Originally created 05/17/03

Faith digest

Good Shepherd to mark renovation

Members of The Episcopal Church of the Good Shepherd, 2230 Walton Way, will sit down at 5:30 p.m. Sunday to the parish hall's last supper before ground-breaking for a $3.85-million renovation.

Part of the staff offices will move to the Appleby Library, 2260 Walton Way, until work is completed in about a year. For more information, call 738-3386.

Center sponsors Israel Experience

Falafel and ice cream will be on the menu for the Israel Experience between 1 and 5 p.m. Sunday at the Augusta Jewish Community Center, 898 Weinberger Way in Evans.

Israeli dancing, arts and crafts, and avideo on Israel will give patrons a taste of the country. For more information, call 228-3636.

Music department will stress gospel

MOBILE, Ala. - Gospel singer Roger Breland will head the new performing arts center at the Baptist-affiliated University of Mobile and will help the center develop music for evangelical churches.

Mark Foley, president of the university, said Mr. Breland, a member of the Gospel Music Hall of Fame, will expand the department's offerings.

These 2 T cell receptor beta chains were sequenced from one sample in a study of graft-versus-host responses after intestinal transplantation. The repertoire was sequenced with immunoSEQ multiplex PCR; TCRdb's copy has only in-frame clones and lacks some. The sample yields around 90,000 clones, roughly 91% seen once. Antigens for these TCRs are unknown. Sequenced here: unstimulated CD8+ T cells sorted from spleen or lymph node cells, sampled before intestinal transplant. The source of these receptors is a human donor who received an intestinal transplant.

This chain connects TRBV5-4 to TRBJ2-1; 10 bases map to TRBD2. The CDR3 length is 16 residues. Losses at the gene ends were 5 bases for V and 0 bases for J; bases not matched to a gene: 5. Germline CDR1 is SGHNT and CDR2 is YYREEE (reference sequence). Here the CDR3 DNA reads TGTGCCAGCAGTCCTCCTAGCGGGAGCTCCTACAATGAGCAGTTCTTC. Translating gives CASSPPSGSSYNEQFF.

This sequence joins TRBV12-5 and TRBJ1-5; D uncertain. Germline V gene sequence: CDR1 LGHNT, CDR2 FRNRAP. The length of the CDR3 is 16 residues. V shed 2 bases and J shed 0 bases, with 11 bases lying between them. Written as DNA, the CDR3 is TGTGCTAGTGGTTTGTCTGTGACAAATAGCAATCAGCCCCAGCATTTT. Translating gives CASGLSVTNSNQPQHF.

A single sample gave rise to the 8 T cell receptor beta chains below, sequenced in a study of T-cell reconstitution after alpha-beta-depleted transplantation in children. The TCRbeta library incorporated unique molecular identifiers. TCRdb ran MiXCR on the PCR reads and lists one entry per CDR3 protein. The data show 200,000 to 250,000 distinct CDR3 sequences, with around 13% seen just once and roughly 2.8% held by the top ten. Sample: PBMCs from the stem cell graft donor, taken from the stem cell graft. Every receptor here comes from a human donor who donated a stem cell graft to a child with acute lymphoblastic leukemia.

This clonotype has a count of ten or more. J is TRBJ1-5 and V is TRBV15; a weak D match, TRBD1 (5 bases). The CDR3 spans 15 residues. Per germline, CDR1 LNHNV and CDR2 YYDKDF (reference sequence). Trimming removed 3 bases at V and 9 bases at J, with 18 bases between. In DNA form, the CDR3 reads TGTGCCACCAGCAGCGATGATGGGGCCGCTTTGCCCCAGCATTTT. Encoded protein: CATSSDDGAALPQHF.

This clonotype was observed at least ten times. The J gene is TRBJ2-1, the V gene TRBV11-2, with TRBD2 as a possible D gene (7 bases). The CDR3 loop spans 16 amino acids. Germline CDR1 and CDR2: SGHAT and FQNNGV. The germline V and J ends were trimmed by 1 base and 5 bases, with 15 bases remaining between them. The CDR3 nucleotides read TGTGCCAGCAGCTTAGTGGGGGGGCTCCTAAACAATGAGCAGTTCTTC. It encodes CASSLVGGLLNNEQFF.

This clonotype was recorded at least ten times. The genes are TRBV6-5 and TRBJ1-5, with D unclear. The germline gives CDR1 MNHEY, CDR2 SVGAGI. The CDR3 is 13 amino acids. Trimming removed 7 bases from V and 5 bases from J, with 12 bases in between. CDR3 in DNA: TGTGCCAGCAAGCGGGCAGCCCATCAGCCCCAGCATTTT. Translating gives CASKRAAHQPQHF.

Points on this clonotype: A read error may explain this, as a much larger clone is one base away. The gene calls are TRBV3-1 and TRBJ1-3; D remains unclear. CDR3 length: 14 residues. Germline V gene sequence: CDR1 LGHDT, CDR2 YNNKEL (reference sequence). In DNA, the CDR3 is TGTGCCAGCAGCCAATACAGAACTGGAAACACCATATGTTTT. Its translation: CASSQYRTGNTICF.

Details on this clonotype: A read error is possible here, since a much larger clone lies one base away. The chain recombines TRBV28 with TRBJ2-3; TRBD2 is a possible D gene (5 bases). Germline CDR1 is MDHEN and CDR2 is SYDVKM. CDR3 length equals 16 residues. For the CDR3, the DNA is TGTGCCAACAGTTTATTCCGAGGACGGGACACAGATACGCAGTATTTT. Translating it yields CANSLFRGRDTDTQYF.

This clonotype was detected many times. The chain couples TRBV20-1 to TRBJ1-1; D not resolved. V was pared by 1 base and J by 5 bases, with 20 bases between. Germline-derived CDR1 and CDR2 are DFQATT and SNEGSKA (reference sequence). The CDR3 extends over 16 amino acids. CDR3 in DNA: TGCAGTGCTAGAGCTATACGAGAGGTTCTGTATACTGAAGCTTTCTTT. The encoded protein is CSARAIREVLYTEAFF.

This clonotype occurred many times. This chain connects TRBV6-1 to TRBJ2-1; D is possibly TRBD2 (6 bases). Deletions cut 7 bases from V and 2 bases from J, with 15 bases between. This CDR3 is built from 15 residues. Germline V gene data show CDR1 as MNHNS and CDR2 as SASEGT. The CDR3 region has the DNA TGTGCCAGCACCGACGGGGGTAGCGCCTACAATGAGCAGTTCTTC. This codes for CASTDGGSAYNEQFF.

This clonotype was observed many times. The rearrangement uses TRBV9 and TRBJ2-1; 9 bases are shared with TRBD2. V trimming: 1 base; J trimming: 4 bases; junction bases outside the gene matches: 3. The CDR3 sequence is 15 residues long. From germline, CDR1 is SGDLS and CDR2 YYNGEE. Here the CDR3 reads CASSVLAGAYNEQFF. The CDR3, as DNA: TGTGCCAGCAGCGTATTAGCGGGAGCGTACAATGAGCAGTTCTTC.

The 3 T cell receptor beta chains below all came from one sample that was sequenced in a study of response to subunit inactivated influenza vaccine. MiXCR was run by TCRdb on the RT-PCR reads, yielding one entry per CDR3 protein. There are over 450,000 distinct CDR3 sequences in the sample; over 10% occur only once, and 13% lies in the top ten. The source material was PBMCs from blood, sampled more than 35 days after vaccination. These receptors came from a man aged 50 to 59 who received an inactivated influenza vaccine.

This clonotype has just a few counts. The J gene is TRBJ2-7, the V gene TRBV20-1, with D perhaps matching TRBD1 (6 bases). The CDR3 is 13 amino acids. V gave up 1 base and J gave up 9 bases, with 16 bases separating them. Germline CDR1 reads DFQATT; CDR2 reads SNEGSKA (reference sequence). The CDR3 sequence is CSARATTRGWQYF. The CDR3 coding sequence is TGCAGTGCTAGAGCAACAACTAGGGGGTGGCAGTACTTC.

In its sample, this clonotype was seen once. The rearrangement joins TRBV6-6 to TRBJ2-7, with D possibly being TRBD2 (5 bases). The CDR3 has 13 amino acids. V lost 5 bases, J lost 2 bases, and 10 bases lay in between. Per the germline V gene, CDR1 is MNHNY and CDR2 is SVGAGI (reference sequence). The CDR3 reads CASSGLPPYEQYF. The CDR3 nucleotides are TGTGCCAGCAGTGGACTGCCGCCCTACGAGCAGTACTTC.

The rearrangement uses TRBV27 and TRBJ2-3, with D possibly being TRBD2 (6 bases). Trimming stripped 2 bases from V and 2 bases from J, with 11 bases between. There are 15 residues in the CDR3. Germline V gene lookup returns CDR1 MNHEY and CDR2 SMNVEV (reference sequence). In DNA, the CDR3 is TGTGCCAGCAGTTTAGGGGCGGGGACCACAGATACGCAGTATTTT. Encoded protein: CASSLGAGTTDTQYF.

The school will continue to teach a wide range of musical styles, from classical to jazz to opera, but under Mr. Breland's leadership there will be a new emphasis on contemporary Christian music, Mr. Foley said last week.

"We'll expose students to professionals in both the sacred and secular music industry in the areas of performance, business, production and other roles," Mr. Breland said.

Mr. Breland is the founder of the contemporary Christian group TRUTH, which disbanded last year.

Bishops' approval seen dropping

SYRACUSE, N.Y. - Approval ratings for America's Roman Catholic bishops have declined over the past 18 months, likely over how they handled priests who sexually abused children, a new survey has found.

The poll of U.S. Catholics released May 9 found 59 percent strongly or somewhat agreed that the prelates were doing a good job leading the church, compared to 83 percent in the fall of 2001.

Nearly all of the respondents to the survey - conducted by Le Moyne College, a Jesuit school in Syracuse, N.Y., and the research firm Zogby International - wanted Pope John Paul II to discipline bishops who failed to remove offenders from church work.

The abuse crisis erupted in January 2002 in the Archdiocese of Boston and quickly spread throughout the United States, revealing that many bishops had failed to discipline guilty priests and had kept them in parish jobs where they had access to children.

Regarding the pope, more than 80 percent of respondents gave him high marks for job performance. Fifty-three percent agreed with his opposition to the U.S.-led war on Iraq.

The poll of 1,500 American Catholics was conducted April 23 and has a margin of error of plus or minus 2.6 percent.


Contact Tharon Giddens, features editor, at (706) 823-3347 or tharon.giddens@augustachronicle.com.


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